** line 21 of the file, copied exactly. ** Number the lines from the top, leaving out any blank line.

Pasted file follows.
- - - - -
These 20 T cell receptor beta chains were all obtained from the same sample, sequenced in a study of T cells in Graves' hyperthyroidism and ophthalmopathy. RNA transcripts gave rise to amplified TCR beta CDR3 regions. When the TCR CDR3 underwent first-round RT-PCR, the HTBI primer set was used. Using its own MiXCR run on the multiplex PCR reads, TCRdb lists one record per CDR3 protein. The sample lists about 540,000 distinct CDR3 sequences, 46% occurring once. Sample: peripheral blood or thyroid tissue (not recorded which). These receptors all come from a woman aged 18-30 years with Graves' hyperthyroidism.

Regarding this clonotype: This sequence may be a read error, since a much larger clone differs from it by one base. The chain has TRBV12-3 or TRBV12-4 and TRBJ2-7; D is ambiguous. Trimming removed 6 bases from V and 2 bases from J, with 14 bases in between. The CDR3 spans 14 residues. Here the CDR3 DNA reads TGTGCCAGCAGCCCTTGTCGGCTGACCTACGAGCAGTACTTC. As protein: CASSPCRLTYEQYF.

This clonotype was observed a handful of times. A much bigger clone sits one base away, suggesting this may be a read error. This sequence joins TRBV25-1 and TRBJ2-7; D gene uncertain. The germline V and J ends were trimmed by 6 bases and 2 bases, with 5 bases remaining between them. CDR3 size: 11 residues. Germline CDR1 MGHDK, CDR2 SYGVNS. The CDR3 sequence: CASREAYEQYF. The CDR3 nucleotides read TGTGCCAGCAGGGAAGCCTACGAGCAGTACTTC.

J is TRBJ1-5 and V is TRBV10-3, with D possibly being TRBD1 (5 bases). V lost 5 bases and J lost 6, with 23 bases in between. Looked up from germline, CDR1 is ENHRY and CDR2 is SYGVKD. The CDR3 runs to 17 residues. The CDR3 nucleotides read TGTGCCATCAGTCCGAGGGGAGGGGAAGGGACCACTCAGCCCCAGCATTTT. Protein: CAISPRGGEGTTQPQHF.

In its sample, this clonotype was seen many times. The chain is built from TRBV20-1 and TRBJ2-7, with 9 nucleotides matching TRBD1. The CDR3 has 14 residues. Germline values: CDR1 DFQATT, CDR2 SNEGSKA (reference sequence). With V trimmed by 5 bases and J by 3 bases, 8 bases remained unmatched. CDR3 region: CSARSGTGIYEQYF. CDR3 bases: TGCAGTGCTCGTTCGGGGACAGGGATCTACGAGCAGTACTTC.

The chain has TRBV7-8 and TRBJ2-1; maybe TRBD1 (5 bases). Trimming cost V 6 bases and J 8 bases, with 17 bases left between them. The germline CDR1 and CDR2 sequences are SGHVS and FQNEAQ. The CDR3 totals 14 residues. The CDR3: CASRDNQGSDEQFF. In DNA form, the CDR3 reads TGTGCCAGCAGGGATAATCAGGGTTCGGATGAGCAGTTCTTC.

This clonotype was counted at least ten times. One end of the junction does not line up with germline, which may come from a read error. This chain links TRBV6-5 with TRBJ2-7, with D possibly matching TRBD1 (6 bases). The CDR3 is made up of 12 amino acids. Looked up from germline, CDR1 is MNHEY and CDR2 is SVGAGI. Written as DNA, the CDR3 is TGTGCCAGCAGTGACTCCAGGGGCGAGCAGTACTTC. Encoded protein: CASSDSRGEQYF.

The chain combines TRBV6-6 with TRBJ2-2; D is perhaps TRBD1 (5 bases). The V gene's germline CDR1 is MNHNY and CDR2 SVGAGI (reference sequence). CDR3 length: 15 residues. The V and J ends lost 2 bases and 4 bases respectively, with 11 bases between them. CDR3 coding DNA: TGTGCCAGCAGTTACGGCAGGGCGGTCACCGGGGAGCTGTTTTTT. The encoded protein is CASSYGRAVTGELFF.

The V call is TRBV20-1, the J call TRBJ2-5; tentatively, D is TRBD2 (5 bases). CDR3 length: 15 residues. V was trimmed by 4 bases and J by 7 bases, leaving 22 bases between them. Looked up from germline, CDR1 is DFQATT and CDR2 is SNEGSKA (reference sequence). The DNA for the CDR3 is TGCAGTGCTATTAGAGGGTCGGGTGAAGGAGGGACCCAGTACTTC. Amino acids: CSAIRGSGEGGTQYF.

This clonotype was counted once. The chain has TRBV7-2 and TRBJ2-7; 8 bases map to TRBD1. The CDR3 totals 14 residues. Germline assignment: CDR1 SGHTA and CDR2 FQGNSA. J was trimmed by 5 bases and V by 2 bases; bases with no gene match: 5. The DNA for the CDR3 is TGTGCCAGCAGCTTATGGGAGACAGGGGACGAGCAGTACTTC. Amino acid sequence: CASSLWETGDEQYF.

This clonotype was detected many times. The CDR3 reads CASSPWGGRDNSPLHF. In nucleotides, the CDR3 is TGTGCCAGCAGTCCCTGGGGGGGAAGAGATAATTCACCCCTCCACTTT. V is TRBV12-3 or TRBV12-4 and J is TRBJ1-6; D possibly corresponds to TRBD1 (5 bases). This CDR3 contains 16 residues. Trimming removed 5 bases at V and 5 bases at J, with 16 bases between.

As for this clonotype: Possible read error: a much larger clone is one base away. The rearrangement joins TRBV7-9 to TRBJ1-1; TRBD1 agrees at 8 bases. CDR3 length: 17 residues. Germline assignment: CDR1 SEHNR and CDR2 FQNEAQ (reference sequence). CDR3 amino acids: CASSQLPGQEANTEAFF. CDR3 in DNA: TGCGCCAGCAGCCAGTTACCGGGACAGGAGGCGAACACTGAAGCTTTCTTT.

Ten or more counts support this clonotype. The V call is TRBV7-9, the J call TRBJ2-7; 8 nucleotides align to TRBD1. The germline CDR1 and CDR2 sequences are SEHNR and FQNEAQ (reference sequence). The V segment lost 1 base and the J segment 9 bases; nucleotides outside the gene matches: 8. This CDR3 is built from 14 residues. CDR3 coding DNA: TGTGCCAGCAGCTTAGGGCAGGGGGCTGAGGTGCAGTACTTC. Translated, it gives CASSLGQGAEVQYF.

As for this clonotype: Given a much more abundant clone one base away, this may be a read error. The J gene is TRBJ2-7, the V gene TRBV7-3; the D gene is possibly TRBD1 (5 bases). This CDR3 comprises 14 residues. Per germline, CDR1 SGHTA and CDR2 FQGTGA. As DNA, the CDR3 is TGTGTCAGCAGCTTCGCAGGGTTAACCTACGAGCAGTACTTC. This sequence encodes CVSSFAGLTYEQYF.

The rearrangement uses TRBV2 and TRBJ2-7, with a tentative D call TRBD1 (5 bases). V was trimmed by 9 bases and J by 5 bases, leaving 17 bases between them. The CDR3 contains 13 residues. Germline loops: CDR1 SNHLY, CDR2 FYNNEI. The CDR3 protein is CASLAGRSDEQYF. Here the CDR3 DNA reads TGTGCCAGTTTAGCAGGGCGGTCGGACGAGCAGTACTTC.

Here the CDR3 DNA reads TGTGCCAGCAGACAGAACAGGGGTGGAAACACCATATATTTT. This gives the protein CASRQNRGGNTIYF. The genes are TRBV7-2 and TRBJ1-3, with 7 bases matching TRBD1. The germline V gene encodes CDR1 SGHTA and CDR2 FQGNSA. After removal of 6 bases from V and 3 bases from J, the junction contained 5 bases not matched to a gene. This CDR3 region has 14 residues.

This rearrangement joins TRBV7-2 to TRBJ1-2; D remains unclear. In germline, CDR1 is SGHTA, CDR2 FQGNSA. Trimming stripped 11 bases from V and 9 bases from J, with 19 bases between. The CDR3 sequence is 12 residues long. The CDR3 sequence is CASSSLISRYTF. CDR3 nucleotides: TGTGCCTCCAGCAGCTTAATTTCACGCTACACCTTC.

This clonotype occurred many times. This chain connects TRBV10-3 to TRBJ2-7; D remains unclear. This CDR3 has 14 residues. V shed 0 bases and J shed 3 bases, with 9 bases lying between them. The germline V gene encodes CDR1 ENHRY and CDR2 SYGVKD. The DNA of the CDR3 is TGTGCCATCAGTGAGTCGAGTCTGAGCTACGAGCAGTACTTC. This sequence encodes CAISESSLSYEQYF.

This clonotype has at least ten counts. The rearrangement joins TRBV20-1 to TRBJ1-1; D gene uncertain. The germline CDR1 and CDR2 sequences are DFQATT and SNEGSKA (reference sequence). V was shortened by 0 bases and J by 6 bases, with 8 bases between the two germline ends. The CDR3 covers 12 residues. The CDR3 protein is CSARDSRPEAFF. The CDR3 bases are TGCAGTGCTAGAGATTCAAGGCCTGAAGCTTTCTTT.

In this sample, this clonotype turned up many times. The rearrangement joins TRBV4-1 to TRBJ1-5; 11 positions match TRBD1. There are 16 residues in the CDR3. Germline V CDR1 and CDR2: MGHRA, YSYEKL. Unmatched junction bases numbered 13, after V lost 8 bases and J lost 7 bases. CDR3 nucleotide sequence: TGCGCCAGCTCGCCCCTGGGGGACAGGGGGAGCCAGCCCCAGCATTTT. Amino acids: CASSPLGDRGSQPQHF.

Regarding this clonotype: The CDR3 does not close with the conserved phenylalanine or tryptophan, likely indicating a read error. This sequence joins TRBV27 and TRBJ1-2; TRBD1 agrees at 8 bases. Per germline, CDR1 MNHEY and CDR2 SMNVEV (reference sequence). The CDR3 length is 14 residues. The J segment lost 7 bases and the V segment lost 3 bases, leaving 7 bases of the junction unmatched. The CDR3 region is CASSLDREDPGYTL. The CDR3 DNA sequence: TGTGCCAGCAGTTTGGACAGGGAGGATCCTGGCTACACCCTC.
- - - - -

Regarding this clonotype: The CDR3 does not close with the conserved phenylalanine or tryptophan, likely indicating a read error. This sequence joins TRBV27 and TRBJ1-2; TRBD1 agrees at 8 bases. Per germline, CDR1 MNHEY and CDR2 SMNVEV (reference sequence). The CDR3 length is 14 residues. The J segment lost 7 bases and the V segment lost 3 bases, leaving 7 bases of the junction unmatched. The CDR3 region is CASSLDREDPGYTL. The CDR3 DNA sequence: TGTGCCAGCAGTTTGGACAGGGAGGATCCTGGCTACACCCTC.